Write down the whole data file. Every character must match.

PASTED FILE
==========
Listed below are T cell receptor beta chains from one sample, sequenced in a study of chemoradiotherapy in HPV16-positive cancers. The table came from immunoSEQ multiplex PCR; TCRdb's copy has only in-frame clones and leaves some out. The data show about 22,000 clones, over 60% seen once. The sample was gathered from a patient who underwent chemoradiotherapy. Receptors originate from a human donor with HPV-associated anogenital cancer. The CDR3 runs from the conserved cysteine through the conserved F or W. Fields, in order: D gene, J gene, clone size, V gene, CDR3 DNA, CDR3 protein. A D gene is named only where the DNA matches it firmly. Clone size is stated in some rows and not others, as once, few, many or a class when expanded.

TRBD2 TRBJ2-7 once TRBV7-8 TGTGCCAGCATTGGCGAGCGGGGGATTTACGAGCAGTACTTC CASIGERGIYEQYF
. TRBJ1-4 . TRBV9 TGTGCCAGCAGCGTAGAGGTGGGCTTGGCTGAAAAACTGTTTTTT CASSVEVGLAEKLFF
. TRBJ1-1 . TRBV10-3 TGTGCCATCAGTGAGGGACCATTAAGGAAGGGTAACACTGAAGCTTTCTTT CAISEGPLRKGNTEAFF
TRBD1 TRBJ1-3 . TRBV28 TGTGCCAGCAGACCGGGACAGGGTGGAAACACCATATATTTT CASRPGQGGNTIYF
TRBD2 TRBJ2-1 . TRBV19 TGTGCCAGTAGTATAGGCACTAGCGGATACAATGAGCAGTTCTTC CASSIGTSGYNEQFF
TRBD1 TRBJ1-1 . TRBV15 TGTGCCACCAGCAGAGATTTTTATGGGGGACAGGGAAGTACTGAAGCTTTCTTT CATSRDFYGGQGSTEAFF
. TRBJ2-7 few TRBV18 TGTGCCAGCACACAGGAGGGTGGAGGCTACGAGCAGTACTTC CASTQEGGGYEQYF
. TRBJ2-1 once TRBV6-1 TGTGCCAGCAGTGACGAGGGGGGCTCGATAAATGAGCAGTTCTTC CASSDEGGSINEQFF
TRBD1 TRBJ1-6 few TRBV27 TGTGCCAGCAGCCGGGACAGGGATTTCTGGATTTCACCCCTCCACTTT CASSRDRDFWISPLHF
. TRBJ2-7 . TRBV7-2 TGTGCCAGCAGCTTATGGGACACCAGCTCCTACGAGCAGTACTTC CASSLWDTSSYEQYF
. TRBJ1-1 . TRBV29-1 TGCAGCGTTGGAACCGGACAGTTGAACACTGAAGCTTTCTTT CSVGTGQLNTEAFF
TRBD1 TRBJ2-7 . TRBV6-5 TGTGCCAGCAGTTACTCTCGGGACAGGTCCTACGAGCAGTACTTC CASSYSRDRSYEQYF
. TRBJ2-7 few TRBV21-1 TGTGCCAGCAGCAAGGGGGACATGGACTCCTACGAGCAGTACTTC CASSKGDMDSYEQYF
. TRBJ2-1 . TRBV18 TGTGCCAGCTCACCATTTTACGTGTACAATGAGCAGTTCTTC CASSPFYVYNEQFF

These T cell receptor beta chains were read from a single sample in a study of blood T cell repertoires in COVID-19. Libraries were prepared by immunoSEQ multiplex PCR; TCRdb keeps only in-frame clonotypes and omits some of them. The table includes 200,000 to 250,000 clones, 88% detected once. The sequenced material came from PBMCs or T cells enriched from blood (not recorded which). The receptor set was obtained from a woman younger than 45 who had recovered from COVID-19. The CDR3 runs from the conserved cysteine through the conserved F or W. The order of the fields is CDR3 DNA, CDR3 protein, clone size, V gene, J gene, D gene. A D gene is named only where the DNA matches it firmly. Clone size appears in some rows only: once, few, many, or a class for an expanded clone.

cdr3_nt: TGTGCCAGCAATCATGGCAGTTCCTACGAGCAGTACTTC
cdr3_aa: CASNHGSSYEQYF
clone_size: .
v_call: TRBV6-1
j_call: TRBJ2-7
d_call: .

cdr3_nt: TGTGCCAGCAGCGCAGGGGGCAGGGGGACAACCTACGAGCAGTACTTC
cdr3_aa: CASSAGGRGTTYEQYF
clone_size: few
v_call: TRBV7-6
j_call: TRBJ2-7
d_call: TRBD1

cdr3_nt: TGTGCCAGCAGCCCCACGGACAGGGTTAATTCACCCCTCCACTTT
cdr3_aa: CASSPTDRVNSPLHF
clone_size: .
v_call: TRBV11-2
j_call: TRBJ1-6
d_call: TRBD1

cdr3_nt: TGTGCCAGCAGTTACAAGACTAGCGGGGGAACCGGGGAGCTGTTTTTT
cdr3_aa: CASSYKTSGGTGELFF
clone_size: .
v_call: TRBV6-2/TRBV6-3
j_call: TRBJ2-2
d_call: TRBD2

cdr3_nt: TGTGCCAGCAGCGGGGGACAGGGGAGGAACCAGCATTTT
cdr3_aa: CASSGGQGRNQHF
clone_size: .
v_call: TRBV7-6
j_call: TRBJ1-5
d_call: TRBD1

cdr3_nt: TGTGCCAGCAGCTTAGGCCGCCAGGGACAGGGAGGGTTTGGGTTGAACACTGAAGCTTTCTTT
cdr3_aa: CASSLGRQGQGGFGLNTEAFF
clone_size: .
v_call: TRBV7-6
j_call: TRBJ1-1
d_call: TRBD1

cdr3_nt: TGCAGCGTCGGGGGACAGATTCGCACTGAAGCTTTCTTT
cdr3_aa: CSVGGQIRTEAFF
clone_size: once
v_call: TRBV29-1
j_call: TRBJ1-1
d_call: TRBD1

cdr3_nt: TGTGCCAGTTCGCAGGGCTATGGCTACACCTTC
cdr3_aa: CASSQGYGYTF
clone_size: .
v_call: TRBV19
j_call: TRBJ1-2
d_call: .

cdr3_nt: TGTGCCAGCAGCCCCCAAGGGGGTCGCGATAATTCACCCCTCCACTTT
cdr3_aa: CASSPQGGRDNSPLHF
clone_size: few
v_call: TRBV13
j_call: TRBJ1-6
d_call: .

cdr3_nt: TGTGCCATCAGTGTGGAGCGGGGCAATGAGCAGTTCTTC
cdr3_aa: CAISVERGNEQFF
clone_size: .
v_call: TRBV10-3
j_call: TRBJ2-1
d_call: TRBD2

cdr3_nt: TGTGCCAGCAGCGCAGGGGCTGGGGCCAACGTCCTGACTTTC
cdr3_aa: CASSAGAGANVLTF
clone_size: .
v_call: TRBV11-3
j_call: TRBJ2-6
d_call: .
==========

Listed below are T cell receptor beta chains from one sample, sequenced in a study of chemoradiotherapy in HPV16-positive cancers. The table came from immunoSEQ multiplex PCR; TCRdb's copy has only in-frame clones and leaves some out. The data show about 22,000 clones, over 60% seen once. The sample was gathered from a patient who underwent chemoradiotherapy. Receptors originate from a human donor with HPV-associated anogenital cancer. The CDR3 runs from the conserved cysteine through the conserved F or W. Fields, in order: D gene, J gene, clone size, V gene, CDR3 DNA, CDR3 protein. A D gene is named only where the DNA matches it firmly. Clone size is stated in some rows and not others, as once, few, many or a class when expanded.

TRBD2 TRBJ2-7 once TRBV7-8 TGTGCCAGCATTGGCGAGCGGGGGATTTACGAGCAGTACTTC CASIGERGIYEQYF
. TRBJ1-4 . TRBV9 TGTGCCAGCAGCGTAGAGGTGGGCTTGGCTGAAAAACTGTTTTTT CASSVEVGLAEKLFF
. TRBJ1-1 . TRBV10-3 TGTGCCATCAGTGAGGGACCATTAAGGAAGGGTAACACTGAAGCTTTCTTT CAISEGPLRKGNTEAFF
TRBD1 TRBJ1-3 . TRBV28 TGTGCCAGCAGACCGGGACAGGGTGGAAACACCATATATTTT CASRPGQGGNTIYF
TRBD2 TRBJ2-1 . TRBV19 TGTGCCAGTAGTATAGGCACTAGCGGATACAATGAGCAGTTCTTC CASSIGTSGYNEQFF
TRBD1 TRBJ1-1 . TRBV15 TGTGCCACCAGCAGAGATTTTTATGGGGGACAGGGAAGTACTGAAGCTTTCTTT CATSRDFYGGQGSTEAFF
. TRBJ2-7 few TRBV18 TGTGCCAGCACACAGGAGGGTGGAGGCTACGAGCAGTACTTC CASTQEGGGYEQYF
. TRBJ2-1 once TRBV6-1 TGTGCCAGCAGTGACGAGGGGGGCTCGATAAATGAGCAGTTCTTC CASSDEGGSINEQFF
TRBD1 TRBJ1-6 few TRBV27 TGTGCCAGCAGCCGGGACAGGGATTTCTGGATTTCACCCCTCCACTTT CASSRDRDFWISPLHF
. TRBJ2-7 . TRBV7-2 TGTGCCAGCAGCTTATGGGACACCAGCTCCTACGAGCAGTACTTC CASSLWDTSSYEQYF
. TRBJ1-1 . TRBV29-1 TGCAGCGTTGGAACCGGACAGTTGAACACTGAAGCTTTCTTT CSVGTGQLNTEAFF
TRBD1 TRBJ2-7 . TRBV6-5 TGTGCCAGCAGTTACTCTCGGGACAGGTCCTACGAGCAGTACTTC CASSYSRDRSYEQYF
. TRBJ2-7 few TRBV21-1 TGTGCCAGCAGCAAGGGGGACATGGACTCCTACGAGCAGTACTTC CASSKGDMDSYEQYF
. TRBJ2-1 . TRBV18 TGTGCCAGCTCACCATTTTACGTGTACAATGAGCAGTTCTTC CASSPFYVYNEQFF

These T cell receptor beta chains were read from a single sample in a study of blood T cell repertoires in COVID-19. Libraries were prepared by immunoSEQ multiplex PCR; TCRdb keeps only in-frame clonotypes and omits some of them. The table includes 200,000 to 250,000 clones, 88% detected once. The sequenced material came from PBMCs or T cells enriched from blood (not recorded which). The receptor set was obtained from a woman younger than 45 who had recovered from COVID-19. The CDR3 runs from the conserved cysteine through the conserved F or W. The order of the fields is CDR3 DNA, CDR3 protein, clone size, V gene, J gene, D gene. A D gene is named only where the DNA matches it firmly. Clone size appears in some rows only: once, few, many, or a class for an expanded clone.

cdr3_nt: TGTGCCAGCAATCATGGCAGTTCCTACGAGCAGTACTTC
cdr3_aa: CASNHGSSYEQYF
clone_size: .
v_call: TRBV6-1
j_call: TRBJ2-7
d_call: .

cdr3_nt: TGTGCCAGCAGCGCAGGGGGCAGGGGGACAACCTACGAGCAGTACTTC
cdr3_aa: CASSAGGRGTTYEQYF
clone_size: few
v_call: TRBV7-6
j_call: TRBJ2-7
d_call: TRBD1

cdr3_nt: TGTGCCAGCAGCCCCACGGACAGGGTTAATTCACCCCTCCACTTT
cdr3_aa: CASSPTDRVNSPLHF
clone_size: .
v_call: TRBV11-2
j_call: TRBJ1-6
d_call: TRBD1

cdr3_nt: TGTGCCAGCAGTTACAAGACTAGCGGGGGAACCGGGGAGCTGTTTTTT
cdr3_aa: CASSYKTSGGTGELFF
clone_size: .
v_call: TRBV6-2/TRBV6-3
j_call: TRBJ2-2
d_call: TRBD2

cdr3_nt: TGTGCCAGCAGCGGGGGACAGGGGAGGAACCAGCATTTT
cdr3_aa: CASSGGQGRNQHF
clone_size: .
v_call: TRBV7-6
j_call: TRBJ1-5
d_call: TRBD1

cdr3_nt: TGTGCCAGCAGCTTAGGCCGCCAGGGACAGGGAGGGTTTGGGTTGAACACTGAAGCTTTCTTT
cdr3_aa: CASSLGRQGQGGFGLNTEAFF
clone_size: .
v_call: TRBV7-6
j_call: TRBJ1-1
d_call: TRBD1

cdr3_nt: TGCAGCGTCGGGGGACAGATTCGCACTGAAGCTTTCTTT
cdr3_aa: CSVGGQIRTEAFF
clone_size: once
v_call: TRBV29-1
j_call: TRBJ1-1
d_call: TRBD1

cdr3_nt: TGTGCCAGTTCGCAGGGCTATGGCTACACCTTC
cdr3_aa: CASSQGYGYTF
clone_size: .
v_call: TRBV19
j_call: TRBJ1-2
d_call: .

cdr3_nt: TGTGCCAGCAGCCCCCAAGGGGGTCGCGATAATTCACCCCTCCACTTT
cdr3_aa: CASSPQGGRDNSPLHF
clone_size: few
v_call: TRBV13
j_call: TRBJ1-6
d_call: .

cdr3_nt: TGTGCCATCAGTGTGGAGCGGGGCAATGAGCAGTTCTTC
cdr3_aa: CAISVERGNEQFF
clone_size: .
v_call: TRBV10-3
j_call: TRBJ2-1
d_call: TRBD2

cdr3_nt: TGTGCCAGCAGCGCAGGGGCTGGGGCCAACGTCCTGACTTTC
cdr3_aa: CASSAGAGANVLTF
clone_size: .
v_call: TRBV11-3
j_call: TRBJ2-6
d_call: .